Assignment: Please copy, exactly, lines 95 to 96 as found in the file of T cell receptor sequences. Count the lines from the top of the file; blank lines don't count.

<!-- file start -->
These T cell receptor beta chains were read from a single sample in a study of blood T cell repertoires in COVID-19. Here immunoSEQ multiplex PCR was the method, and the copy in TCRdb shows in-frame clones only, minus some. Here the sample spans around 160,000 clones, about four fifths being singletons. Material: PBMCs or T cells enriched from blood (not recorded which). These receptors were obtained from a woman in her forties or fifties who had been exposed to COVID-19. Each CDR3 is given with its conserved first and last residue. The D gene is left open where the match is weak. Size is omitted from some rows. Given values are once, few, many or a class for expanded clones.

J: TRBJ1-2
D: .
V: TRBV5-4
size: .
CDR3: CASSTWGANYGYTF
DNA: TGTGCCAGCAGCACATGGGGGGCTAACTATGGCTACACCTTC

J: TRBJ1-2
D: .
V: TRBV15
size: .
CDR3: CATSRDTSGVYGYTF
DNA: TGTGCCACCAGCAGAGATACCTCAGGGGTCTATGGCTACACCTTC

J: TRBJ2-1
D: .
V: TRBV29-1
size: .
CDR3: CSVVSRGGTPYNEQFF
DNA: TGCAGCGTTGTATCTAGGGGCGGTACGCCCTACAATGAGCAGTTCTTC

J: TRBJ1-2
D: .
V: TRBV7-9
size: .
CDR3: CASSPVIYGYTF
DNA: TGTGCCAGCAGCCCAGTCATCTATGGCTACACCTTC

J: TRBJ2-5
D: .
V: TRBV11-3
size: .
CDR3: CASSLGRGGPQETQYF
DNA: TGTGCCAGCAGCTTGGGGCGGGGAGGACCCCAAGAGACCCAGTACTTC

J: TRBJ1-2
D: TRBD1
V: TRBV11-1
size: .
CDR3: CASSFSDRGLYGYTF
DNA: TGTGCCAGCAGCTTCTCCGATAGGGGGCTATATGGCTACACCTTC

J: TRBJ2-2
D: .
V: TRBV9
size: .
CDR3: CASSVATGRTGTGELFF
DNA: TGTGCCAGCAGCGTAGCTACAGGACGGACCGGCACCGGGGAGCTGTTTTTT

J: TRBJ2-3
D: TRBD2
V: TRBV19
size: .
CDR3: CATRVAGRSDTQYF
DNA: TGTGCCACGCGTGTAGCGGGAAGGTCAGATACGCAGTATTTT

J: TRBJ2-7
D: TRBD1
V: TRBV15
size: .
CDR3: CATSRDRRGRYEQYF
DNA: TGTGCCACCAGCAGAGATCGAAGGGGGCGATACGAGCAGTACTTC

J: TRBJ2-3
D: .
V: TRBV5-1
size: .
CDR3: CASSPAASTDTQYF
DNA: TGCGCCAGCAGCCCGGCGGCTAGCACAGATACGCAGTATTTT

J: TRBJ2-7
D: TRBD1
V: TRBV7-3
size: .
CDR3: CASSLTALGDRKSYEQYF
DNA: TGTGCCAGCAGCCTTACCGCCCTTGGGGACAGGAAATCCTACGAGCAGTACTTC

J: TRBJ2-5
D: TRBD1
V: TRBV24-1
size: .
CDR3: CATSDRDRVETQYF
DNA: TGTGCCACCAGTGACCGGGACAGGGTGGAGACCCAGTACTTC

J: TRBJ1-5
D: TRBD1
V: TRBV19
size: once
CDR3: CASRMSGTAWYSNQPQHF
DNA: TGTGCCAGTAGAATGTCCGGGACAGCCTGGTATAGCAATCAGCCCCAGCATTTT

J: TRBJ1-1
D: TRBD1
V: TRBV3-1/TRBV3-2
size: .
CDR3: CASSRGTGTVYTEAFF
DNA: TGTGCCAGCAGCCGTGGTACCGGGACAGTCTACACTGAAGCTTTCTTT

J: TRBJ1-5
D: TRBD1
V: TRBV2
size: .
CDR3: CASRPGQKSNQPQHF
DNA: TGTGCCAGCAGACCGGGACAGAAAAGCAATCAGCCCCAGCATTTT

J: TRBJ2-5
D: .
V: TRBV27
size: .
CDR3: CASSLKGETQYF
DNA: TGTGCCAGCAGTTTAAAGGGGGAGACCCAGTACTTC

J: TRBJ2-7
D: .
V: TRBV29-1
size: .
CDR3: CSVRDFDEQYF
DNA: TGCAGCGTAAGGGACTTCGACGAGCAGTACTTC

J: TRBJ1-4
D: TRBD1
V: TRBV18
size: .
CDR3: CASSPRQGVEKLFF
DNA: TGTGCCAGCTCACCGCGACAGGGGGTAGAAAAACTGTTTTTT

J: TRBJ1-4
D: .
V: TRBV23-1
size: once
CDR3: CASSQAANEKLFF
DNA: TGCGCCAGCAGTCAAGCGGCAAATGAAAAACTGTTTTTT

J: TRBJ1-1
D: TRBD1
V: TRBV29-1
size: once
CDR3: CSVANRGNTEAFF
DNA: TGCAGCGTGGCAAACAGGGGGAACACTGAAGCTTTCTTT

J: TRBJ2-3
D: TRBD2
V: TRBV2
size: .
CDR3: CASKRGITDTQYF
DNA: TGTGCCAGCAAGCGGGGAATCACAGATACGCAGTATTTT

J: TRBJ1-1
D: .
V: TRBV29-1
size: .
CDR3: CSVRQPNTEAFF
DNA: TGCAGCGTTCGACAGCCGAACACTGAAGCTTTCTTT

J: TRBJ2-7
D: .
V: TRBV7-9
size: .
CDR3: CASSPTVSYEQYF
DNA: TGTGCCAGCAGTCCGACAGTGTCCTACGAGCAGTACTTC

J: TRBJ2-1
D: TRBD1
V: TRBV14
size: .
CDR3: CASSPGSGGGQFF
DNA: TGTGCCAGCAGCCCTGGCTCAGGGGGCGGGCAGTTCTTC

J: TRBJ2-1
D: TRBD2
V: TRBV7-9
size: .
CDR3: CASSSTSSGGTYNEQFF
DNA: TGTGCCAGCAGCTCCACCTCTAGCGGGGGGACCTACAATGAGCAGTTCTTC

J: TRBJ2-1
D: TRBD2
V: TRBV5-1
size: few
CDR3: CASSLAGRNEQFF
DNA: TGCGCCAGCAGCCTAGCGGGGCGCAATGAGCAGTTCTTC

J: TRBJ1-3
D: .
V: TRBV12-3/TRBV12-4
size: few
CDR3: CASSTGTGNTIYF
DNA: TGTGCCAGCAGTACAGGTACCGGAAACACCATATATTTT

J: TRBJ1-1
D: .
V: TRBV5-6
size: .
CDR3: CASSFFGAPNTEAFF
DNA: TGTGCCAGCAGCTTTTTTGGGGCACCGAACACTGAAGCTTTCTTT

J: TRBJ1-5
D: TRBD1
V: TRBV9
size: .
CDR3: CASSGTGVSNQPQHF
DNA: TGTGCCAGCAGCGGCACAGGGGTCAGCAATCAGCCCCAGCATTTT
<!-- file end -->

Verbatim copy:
size: .
CDR3: CASSLKGETQYF